I shivered. It felt like someone had shot up the room with an ice cannon.
She was maybe 5’7”, short black hair, Korean, a well-tailored, expensive-looking dark blue suit. Slacks, not a skirt. She used a lot of make-up, but it was so professionally applied it looked natural, as though she were wearing almost none at all. Thirtyish, she was drop-dead gorgeous.
“Who,” she asked, making me shiver again, “are you?”
“I, my name is Lanning?” It sounded like a question.
“No, Lanning, like planning without the P.”
She gave me a small, cool smile. “I bet you’ve said that a few times before. A very unusual name.”
Ever the brilliant conversationalist I managed, “I, well, yeah.”
She stiletto-heeled it over and stood on the opposite side of the bed.
“What I actually find important information, Lanning, when asking a question like that, is in what capacity are you here? You’re obviously not a physician,” she gave me a dismissive wave of her hand, “you don’t look like the police,” she scanned me up and down, “and you’ve no candy-striped apron.” That smile again, a twitch.
She was a lot to take in, like one of those extra-large pills you can’t swallow the first few tries. The ones you think you might choke on.
“Well?” she asked, her eyes growing large.
“Oh, I’m – ”
Just then Lieutenant Chan walked in with my coffee. We both turned. He always seemed like a very kind man, but he stopped and stared at her with a deadly hard look.
“Ah,” she said, “Mr. Chan, as always, it’s such a pleasure to see you.”
Chan put down the coffee and moved to the foot of the bed before speaking. “Miss Yu,” he said curtly.
“Oh, I’m sorry,” she said, laughing and turning toward me. “Lanning, this is Mr. Chan, an old family friend.”
I looked at Chan, then at her. “Yes, I, I know him,” I said.
“Ah,” she said, “how lucky.”
Chan said, “So to what do we owe this honor, Miss Yu?”
It dawned on me. This woman was the Ivy League lawyer, Gi Yu, granddaughter of Kang Yu, daughter of the deceased Byung Yu, sister of the also deceased Jason Yu. This was the Yu clan’s heir to the 50th State’s Korean syndicate throne. Chan had mentioned that she was buying up Hawai’i. She looked like she thought she owned this room. Probably every room she entered.
“I heard, Mr. Chan, that a friend was here.”
I looked at Chan. If this relationship surprised him about our unknown man, I couldn’t tell.
“How sad,” he said. “And is this your friend?” he asked, nodding toward the man.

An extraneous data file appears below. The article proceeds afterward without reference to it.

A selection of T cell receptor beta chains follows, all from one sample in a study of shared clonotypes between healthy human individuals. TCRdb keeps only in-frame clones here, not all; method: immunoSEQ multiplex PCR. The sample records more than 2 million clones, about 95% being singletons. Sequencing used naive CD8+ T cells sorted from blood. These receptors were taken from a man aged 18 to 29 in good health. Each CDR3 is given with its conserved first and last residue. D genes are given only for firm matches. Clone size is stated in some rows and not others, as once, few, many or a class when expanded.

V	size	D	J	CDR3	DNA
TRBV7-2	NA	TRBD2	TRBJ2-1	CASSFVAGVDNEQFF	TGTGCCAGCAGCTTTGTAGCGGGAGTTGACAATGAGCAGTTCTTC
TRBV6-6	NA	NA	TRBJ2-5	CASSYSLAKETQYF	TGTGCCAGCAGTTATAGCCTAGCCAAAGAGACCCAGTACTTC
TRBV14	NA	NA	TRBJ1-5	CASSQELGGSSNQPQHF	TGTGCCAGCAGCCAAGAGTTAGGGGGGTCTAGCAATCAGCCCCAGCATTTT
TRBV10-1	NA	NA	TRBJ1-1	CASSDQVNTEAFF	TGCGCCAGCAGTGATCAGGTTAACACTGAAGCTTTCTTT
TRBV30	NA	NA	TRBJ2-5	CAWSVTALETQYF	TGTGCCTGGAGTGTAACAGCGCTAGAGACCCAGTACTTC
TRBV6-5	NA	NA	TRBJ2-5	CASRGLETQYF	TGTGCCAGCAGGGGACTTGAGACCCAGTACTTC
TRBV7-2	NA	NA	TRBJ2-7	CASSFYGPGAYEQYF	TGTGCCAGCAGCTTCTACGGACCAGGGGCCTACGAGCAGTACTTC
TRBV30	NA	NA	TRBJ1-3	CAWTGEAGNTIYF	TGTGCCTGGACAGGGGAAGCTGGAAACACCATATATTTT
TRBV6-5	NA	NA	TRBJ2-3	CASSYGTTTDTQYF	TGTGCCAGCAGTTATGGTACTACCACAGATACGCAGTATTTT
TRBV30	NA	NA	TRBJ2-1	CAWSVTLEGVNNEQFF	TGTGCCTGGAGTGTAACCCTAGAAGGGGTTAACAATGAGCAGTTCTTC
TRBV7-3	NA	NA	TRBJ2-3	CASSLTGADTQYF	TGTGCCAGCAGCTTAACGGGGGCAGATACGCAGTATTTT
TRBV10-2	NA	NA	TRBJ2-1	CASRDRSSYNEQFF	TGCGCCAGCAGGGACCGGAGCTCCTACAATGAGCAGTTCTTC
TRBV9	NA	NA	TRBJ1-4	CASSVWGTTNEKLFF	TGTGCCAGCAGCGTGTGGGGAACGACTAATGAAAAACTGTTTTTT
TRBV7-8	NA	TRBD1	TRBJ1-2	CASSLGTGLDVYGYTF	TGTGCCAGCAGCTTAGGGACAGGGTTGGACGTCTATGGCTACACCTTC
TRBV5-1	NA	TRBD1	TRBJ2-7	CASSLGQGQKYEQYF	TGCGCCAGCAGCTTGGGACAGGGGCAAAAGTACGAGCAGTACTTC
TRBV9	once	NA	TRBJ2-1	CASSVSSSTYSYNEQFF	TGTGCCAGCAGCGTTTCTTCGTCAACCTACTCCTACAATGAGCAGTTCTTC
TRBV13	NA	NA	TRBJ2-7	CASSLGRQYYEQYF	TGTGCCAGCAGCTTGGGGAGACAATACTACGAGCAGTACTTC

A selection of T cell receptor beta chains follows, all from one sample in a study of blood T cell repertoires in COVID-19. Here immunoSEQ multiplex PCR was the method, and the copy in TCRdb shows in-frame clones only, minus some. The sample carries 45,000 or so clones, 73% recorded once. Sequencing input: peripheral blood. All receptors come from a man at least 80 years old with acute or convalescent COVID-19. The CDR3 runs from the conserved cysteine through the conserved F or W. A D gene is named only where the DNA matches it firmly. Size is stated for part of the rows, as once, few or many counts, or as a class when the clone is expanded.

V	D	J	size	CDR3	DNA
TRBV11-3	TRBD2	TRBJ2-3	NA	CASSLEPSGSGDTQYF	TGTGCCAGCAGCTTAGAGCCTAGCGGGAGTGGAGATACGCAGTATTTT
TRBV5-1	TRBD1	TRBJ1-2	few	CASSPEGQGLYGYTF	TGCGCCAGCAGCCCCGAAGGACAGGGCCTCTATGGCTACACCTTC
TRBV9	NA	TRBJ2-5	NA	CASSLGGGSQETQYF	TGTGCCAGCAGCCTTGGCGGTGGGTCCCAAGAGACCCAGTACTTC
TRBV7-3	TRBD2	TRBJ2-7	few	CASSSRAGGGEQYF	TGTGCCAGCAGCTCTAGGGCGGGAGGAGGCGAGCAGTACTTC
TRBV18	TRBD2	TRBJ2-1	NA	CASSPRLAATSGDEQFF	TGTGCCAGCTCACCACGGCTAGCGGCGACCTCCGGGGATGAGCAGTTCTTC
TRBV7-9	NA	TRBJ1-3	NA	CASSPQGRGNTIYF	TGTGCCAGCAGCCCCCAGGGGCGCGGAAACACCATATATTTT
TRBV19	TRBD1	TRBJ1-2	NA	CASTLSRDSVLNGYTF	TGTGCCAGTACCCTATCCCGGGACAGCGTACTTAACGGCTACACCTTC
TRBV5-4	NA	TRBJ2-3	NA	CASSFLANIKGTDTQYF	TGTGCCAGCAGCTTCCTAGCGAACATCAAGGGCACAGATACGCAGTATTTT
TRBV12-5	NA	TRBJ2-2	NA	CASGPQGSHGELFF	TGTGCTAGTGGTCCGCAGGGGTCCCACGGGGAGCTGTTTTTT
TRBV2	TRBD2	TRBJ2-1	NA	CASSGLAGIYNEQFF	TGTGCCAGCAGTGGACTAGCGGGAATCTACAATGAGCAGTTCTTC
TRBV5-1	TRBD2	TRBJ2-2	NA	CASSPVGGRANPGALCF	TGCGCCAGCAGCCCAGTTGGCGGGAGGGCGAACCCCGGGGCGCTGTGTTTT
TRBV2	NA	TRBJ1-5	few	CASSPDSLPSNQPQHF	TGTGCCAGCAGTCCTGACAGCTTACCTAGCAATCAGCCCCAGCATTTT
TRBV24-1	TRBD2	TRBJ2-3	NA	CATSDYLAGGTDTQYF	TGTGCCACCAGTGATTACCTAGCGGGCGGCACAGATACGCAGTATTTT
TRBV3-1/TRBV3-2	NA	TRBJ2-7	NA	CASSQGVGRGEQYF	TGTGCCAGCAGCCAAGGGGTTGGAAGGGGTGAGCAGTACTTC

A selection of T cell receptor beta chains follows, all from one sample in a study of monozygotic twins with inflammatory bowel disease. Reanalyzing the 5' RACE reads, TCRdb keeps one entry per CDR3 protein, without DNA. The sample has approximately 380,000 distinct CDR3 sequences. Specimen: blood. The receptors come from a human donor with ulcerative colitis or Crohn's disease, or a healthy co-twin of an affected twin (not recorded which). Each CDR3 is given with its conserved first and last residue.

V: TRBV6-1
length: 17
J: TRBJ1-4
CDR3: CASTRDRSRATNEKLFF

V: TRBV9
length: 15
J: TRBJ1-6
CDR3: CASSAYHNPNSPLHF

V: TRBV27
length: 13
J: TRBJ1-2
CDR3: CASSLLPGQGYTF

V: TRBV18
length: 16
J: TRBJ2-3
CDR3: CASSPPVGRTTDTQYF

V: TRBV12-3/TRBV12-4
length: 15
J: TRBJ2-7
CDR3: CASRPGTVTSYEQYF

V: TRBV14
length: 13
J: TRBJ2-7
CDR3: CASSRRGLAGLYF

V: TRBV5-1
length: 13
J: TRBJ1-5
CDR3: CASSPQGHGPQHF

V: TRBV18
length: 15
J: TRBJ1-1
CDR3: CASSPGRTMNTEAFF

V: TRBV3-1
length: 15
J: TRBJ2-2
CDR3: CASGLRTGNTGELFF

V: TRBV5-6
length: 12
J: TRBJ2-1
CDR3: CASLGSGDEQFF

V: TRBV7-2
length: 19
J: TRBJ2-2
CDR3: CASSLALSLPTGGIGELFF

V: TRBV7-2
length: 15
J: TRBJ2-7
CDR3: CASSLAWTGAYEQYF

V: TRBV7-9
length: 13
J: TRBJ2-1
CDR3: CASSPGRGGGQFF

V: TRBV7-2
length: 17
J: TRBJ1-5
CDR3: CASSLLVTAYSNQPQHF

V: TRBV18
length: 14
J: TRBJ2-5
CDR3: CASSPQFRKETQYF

“I came to see,” said Gi Yu. “I inquired about him at the desk, and they didn’t have anyone here answering to that name. They mentioned there was a John Doe in ICU, so here I am.”
“Ah, so. And how,” Chan asked, “did you hear that your friend might be here?”
Gi Yu gave that tick of a smile. “A little bird told me.”
Chan’s face didn’t change. I knew he’d be burning to know who had recognized this man and then relayed the information to this woman. A doctor, a nurse, the ambulance people, people on the scene? Who might the informant be?
“So is this he?” Chan asked, that granite face.
Gi Yu looked down at the man. “Why yes, I believe this is my friend.”
“Perfect, Miss Yu. Who is he?”
“He’s my Uncle Beanpole.”
I ran through the few conversations I’d had with my mother and my sister about my dad. Had he ever had that nickname? It didn’t register.
I blurted out, “But what’s his real name?”
Gi Yu looked at me like I was a bug. “Again,” she sneered, “who are you in relationship to him?”
“I don’t know!” I said. “What the hell’s his name?”
Chan said quietly, “Miss Yu, please tell us his name?”
“Pleeeeease!” I begged.
She gave me a nod, as if she appreciated people groveling.
Dismissing Chan, she said, “Well, Planning without a P, my uncle’s name is Chong, Chong-soo Lee.”
The next thing I saw was the blackness of darkness.
* * * * *
Aloha #WriterMonday, I hope you are all well and safe. Please be careful as everything starts to open up. Proceed with great caution. Today’s #WritingPrompt is
Please use it to inspire a piece of writing, long or shot, poetry or prose, a sentence, a paragraph, the first chapter of our novel, and then post that a piece as a comment below. I would love to read it : )